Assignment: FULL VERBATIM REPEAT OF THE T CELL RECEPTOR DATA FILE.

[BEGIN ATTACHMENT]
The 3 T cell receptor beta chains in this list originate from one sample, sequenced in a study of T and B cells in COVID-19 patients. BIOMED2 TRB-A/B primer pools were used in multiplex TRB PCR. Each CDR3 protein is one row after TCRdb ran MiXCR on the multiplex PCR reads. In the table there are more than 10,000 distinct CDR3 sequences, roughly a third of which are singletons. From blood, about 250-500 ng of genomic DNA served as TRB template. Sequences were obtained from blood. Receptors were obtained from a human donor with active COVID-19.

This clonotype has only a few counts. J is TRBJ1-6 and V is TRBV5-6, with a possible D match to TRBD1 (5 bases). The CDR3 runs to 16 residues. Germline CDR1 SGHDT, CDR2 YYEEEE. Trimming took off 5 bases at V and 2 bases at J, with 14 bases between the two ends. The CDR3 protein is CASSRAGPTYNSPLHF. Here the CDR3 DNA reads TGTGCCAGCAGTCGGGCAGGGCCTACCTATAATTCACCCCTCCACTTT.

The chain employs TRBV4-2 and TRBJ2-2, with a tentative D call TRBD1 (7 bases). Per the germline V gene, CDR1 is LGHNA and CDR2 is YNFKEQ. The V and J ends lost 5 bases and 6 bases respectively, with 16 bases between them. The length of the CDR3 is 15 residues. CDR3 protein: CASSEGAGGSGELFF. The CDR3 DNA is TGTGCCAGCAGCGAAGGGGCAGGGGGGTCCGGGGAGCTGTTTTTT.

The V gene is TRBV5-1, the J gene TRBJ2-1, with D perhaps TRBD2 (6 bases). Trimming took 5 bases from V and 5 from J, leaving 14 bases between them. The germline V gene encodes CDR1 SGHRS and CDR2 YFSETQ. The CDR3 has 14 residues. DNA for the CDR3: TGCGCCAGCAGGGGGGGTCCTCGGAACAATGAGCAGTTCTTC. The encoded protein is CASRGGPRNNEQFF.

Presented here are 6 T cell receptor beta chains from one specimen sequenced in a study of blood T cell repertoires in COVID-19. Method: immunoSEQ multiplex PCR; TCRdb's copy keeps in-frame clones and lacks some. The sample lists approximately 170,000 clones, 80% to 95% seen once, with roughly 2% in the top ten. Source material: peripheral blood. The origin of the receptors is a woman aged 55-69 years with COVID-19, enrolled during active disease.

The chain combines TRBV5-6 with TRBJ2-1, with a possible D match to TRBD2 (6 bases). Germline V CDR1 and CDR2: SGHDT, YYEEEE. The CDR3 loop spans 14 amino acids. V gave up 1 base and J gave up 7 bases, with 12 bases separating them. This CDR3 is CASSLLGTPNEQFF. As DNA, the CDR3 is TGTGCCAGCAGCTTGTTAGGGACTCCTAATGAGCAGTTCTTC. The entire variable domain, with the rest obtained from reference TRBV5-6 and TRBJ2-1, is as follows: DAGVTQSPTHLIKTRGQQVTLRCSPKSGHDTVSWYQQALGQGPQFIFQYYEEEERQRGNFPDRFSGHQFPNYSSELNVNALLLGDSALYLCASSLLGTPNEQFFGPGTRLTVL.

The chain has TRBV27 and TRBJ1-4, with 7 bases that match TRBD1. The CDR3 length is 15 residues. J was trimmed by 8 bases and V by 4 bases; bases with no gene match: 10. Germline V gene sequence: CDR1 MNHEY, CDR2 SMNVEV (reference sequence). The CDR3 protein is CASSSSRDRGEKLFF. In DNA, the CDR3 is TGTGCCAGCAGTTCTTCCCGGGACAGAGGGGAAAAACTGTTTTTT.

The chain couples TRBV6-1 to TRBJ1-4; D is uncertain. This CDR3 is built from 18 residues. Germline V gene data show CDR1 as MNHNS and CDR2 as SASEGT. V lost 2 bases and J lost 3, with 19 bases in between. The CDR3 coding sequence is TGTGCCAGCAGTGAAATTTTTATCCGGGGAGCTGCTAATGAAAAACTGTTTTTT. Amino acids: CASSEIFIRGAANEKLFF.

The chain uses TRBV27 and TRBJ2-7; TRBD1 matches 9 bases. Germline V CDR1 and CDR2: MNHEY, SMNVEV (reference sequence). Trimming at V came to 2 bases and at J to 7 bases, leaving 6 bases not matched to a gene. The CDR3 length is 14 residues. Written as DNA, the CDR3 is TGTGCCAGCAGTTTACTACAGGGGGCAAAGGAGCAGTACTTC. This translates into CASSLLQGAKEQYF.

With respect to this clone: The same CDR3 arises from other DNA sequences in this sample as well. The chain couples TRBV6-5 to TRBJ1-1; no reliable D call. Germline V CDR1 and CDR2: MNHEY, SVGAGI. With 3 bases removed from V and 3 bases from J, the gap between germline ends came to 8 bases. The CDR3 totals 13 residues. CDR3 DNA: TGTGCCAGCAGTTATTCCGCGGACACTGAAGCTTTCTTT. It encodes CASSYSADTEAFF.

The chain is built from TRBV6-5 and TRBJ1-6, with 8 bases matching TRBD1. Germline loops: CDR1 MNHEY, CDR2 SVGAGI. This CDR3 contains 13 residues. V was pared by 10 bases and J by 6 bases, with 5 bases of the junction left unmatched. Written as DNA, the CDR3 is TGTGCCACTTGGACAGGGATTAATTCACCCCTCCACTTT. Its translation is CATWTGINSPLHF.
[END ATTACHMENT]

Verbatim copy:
The 3 T cell receptor beta chains in this list originate from one sample, sequenced in a study of T and B cells in COVID-19 patients. BIOMED2 TRB-A/B primer pools were used in multiplex TRB PCR. Each CDR3 protein is one row after TCRdb ran MiXCR on the multiplex PCR reads. In the table there are more than 10,000 distinct CDR3 sequences, roughly a third of which are singletons. From blood, about 250-500 ng of genomic DNA served as TRB template. Sequences were obtained from blood. Receptors were obtained from a human donor with active COVID-19.

This clonotype has only a few counts. J is TRBJ1-6 and V is TRBV5-6, with a possible D match to TRBD1 (5 bases). The CDR3 runs to 16 residues. Germline CDR1 SGHDT, CDR2 YYEEEE. Trimming took off 5 bases at V and 2 bases at J, with 14 bases between the two ends. The CDR3 protein is CASSRAGPTYNSPLHF. Here the CDR3 DNA reads TGTGCCAGCAGTCGGGCAGGGCCTACCTATAATTCACCCCTCCACTTT.

The chain employs TRBV4-2 and TRBJ2-2, with a tentative D call TRBD1 (7 bases). Per the germline V gene, CDR1 is LGHNA and CDR2 is YNFKEQ. The V and J ends lost 5 bases and 6 bases respectively, with 16 bases between them. The length of the CDR3 is 15 residues. CDR3 protein: CASSEGAGGSGELFF. The CDR3 DNA is TGTGCCAGCAGCGAAGGGGCAGGGGGGTCCGGGGAGCTGTTTTTT.

The V gene is TRBV5-1, the J gene TRBJ2-1, with D perhaps TRBD2 (6 bases). Trimming took 5 bases from V and 5 from J, leaving 14 bases between them. The germline V gene encodes CDR1 SGHRS and CDR2 YFSETQ. The CDR3 has 14 residues. DNA for the CDR3: TGCGCCAGCAGGGGGGGTCCTCGGAACAATGAGCAGTTCTTC. The encoded protein is CASRGGPRNNEQFF.

Presented here are 6 T cell receptor beta chains from one specimen sequenced in a study of blood T cell repertoires in COVID-19. Method: immunoSEQ multiplex PCR; TCRdb's copy keeps in-frame clones and lacks some. The sample lists approximately 170,000 clones, 80% to 95% seen once, with roughly 2% in the top ten. Source material: peripheral blood. The origin of the receptors is a woman aged 55-69 years with COVID-19, enrolled during active disease.

The chain combines TRBV5-6 with TRBJ2-1, with a possible D match to TRBD2 (6 bases). Germline V CDR1 and CDR2: SGHDT, YYEEEE. The CDR3 loop spans 14 amino acids. V gave up 1 base and J gave up 7 bases, with 12 bases separating them. This CDR3 is CASSLLGTPNEQFF. As DNA, the CDR3 is TGTGCCAGCAGCTTGTTAGGGACTCCTAATGAGCAGTTCTTC. The entire variable domain, with the rest obtained from reference TRBV5-6 and TRBJ2-1, is as follows: DAGVTQSPTHLIKTRGQQVTLRCSPKSGHDTVSWYQQALGQGPQFIFQYYEEEERQRGNFPDRFSGHQFPNYSSELNVNALLLGDSALYLCASSLLGTPNEQFFGPGTRLTVL.

The chain has TRBV27 and TRBJ1-4, with 7 bases that match TRBD1. The CDR3 length is 15 residues. J was trimmed by 8 bases and V by 4 bases; bases with no gene match: 10. Germline V gene sequence: CDR1 MNHEY, CDR2 SMNVEV (reference sequence). The CDR3 protein is CASSSSRDRGEKLFF. In DNA, the CDR3 is TGTGCCAGCAGTTCTTCCCGGGACAGAGGGGAAAAACTGTTTTTT.

The chain couples TRBV6-1 to TRBJ1-4; D is uncertain. This CDR3 is built from 18 residues. Germline V gene data show CDR1 as MNHNS and CDR2 as SASEGT. V lost 2 bases and J lost 3, with 19 bases in between. The CDR3 coding sequence is TGTGCCAGCAGTGAAATTTTTATCCGGGGAGCTGCTAATGAAAAACTGTTTTTT. Amino acids: CASSEIFIRGAANEKLFF.

The chain uses TRBV27 and TRBJ2-7; TRBD1 matches 9 bases. Germline V CDR1 and CDR2: MNHEY, SMNVEV (reference sequence). Trimming at V came to 2 bases and at J to 7 bases, leaving 6 bases not matched to a gene. The CDR3 length is 14 residues. Written as DNA, the CDR3 is TGTGCCAGCAGTTTACTACAGGGGGCAAAGGAGCAGTACTTC. This translates into CASSLLQGAKEQYF.

With respect to this clone: The same CDR3 arises from other DNA sequences in this sample as well. The chain couples TRBV6-5 to TRBJ1-1; no reliable D call. Germline V CDR1 and CDR2: MNHEY, SVGAGI. With 3 bases removed from V and 3 bases from J, the gap between germline ends came to 8 bases. The CDR3 totals 13 residues. CDR3 DNA: TGTGCCAGCAGTTATTCCGCGGACACTGAAGCTTTCTTT. It encodes CASSYSADTEAFF.

The chain is built from TRBV6-5 and TRBJ1-6, with 8 bases matching TRBD1. Germline loops: CDR1 MNHEY, CDR2 SVGAGI. This CDR3 contains 13 residues. V was pared by 10 bases and J by 6 bases, with 5 bases of the junction left unmatched. Written as DNA, the CDR3 is TGTGCCACTTGGACAGGGATTAATTCACCCCTCCACTTT. Its translation is CATWTGINSPLHF.